Action Methods

So far, we know of one way to create actions, by importing a whole profile in an action interface using the use_profile statement. This is rather static: the only parametrization is by passing arguments to the toplevel composition of the network, which may trickle down to lower levels.

This section will present a second way, which allows to actually run code to "implement" the action. It essentially runs a method on the action interface, whose job is to create a small "plan" later executed by Syskit.

This section will go through the general syntax for such actions, and will list a few use-cases for such actions.


Action methods are methods that are defined on an action interface. To "export" them as actions, one must do a declaration before the method definition using the describe statement:

describe("a simple action")
def a_simple_action

The name of the method becomes the name of the action. The string given to describe is documentation only.

If the action requires arguments, you must both declare them and allow them to be passed to the method as a keyword argument:

describe("a simple action")
    .required_arg("arg0", "some documentation")
def a_simple_action(arg0:) arg0)

Optional arguments may be defined the same way, and require a default value.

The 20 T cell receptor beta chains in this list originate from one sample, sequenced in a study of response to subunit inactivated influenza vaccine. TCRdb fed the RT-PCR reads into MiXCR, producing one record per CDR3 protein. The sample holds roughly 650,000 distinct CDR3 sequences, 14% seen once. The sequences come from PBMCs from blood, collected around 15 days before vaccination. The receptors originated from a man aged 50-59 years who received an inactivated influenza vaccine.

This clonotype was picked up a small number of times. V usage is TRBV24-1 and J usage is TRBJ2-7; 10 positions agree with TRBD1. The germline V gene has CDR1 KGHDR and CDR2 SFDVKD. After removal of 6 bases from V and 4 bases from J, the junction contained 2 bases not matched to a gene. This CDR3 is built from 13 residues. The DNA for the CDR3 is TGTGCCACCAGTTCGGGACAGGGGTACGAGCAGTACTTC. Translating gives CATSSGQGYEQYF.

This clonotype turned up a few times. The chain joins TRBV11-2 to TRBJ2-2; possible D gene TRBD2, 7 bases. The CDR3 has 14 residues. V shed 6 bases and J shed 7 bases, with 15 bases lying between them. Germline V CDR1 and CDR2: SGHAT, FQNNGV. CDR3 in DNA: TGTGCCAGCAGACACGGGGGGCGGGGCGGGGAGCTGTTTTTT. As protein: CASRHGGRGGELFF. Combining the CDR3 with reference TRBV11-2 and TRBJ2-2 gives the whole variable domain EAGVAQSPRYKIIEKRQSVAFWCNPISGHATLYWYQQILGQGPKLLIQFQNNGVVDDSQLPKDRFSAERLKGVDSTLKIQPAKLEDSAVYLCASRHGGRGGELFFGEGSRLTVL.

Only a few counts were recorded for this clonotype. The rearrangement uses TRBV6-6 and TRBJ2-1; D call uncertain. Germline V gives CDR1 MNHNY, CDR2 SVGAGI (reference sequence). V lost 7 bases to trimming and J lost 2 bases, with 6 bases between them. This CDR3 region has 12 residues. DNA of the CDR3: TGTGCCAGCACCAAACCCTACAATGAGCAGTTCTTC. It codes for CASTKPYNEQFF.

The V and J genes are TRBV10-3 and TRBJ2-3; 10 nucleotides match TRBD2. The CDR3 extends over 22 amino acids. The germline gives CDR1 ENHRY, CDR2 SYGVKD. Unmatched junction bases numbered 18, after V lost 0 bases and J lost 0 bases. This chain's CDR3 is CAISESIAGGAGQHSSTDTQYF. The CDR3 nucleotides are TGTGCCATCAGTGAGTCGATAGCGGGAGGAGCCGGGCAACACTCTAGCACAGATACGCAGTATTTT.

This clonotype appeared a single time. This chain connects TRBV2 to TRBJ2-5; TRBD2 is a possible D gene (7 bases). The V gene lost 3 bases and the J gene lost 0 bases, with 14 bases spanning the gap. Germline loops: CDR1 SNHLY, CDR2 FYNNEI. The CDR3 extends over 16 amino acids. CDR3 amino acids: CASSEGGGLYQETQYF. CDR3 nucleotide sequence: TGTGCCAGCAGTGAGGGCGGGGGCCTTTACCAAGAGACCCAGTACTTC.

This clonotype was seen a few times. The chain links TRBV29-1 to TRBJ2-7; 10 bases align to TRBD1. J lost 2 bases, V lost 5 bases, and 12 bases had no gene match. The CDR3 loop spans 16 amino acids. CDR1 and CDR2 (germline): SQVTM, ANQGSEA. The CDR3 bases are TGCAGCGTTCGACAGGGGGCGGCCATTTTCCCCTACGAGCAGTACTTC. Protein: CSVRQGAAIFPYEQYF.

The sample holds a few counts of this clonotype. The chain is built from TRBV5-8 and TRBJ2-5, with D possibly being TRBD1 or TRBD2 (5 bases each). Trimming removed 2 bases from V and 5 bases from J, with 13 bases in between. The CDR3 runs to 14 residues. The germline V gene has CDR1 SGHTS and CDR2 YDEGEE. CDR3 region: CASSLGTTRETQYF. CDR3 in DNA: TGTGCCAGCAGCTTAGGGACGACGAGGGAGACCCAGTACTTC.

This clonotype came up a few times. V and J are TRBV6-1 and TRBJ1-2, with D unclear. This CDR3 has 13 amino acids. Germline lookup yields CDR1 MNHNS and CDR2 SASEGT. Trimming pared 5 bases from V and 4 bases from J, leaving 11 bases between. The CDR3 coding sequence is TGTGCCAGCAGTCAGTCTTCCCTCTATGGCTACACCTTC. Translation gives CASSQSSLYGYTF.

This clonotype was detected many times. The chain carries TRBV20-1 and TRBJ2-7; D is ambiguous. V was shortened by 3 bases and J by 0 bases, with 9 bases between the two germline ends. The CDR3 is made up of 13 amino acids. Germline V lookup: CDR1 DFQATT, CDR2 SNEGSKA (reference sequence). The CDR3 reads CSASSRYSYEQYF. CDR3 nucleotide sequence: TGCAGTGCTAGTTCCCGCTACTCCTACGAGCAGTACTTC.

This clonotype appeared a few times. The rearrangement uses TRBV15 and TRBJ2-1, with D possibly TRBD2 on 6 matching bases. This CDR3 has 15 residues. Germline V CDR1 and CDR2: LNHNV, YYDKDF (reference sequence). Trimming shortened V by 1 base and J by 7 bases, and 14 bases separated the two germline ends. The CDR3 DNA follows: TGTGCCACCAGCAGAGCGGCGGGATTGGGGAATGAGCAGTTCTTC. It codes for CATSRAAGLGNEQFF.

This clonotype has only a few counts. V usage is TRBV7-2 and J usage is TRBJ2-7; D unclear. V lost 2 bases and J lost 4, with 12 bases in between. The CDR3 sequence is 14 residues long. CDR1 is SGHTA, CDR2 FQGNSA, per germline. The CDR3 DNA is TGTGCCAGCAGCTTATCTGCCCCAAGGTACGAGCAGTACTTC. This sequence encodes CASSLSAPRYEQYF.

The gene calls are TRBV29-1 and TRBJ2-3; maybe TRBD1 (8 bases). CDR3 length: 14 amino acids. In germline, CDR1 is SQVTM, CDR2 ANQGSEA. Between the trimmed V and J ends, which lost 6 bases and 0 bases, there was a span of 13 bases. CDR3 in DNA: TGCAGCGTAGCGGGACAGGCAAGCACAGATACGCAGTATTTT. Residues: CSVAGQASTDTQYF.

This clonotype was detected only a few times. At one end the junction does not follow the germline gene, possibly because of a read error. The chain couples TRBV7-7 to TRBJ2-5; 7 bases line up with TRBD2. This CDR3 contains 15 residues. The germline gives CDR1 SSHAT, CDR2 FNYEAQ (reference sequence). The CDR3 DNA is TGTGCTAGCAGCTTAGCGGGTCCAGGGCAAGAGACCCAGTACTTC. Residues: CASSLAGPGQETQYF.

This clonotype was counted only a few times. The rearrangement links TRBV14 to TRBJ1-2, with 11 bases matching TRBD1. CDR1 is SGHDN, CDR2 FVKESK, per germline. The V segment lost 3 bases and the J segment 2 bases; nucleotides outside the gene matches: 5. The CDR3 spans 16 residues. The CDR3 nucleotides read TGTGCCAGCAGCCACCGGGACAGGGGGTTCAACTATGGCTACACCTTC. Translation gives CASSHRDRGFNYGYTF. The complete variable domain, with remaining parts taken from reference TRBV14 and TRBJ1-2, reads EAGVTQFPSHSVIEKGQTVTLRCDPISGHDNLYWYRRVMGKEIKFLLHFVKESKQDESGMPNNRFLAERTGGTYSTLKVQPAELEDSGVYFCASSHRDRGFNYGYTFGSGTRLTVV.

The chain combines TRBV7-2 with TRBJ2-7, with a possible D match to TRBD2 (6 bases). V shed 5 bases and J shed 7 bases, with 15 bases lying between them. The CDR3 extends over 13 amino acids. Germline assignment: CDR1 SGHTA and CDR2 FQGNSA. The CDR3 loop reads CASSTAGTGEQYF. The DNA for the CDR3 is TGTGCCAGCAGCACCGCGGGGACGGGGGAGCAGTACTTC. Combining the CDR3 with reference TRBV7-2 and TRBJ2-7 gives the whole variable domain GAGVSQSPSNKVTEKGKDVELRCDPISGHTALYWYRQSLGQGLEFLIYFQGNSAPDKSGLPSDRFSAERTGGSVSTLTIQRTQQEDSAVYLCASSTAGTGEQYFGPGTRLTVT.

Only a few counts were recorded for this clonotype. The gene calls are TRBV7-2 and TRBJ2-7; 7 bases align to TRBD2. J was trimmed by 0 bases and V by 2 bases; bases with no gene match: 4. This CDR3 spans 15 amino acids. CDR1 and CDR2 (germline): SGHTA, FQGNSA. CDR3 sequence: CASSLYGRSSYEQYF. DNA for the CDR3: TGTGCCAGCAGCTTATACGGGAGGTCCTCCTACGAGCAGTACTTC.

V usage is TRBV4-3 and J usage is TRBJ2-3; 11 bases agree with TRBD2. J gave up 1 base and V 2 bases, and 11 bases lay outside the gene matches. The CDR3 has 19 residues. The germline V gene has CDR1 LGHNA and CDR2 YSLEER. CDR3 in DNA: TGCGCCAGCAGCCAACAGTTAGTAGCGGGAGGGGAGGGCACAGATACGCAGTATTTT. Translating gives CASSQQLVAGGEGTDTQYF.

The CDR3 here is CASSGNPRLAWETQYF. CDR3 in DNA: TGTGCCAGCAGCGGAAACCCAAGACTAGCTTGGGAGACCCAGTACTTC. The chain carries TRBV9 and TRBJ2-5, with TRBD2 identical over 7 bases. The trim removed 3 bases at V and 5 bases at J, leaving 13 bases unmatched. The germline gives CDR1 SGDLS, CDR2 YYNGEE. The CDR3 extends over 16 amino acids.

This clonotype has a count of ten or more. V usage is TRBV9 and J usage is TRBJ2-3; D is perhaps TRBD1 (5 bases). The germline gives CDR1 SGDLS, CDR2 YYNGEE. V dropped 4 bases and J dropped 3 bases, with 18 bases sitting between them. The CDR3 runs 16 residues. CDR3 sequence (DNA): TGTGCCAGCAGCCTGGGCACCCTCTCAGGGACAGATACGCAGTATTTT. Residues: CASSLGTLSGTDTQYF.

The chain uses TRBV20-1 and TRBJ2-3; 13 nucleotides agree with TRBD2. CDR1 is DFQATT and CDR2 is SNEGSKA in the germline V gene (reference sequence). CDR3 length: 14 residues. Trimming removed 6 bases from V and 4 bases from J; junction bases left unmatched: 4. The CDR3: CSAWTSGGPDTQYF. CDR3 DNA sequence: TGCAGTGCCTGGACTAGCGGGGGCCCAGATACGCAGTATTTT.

describe("a simple action")
    .optional_arg("arg1", "some documentation", 42)
def a_simple_action(arg1: 42) arg1)

Return Value

As with all actions, action methods are represented by a single "root" task. The action's return value is this very task.

You MUST specify the type of the task that is being returned, the way we've done it in the examples above. It can be either its exact type, or a parent class. For instance, all actions could have a returns(Roby::Task), but this would lead to a very confusing system (a.k.a. don't do that).

Specifying task return types becomes even more important when creating action state machines, as the return type is used to determine which events are available for the state machine to transition on.

For historical reasons, if there is no return type specified, Syskit auto-generates a task model whose name is based on the action name (e.g. ASimpleAction for our action above). Do not rely on this behavior, which ended up being a lot more confusing than useful.

Exception Handling

The failure of an action method does not change the currently executed system. The changes are being made in a transaction that is rolled back if the action method raises an exception. In addition, the action's planning taks will fail in this case, which should allow your reporting subsystem or higher-level control to react.


You can run an action through the action instanciation codepath using the roby_run_planner statement, e.g.

task = roby_run_planner MyInterface.my_action
# Look for properties on `task`

arguments are naturally passed to the action:

task = roby_run_planner MyInterface.my_action(arg1: 10)
# Look for properties on `task`

Use Cases

Generation of complex parameters from simpler action arguments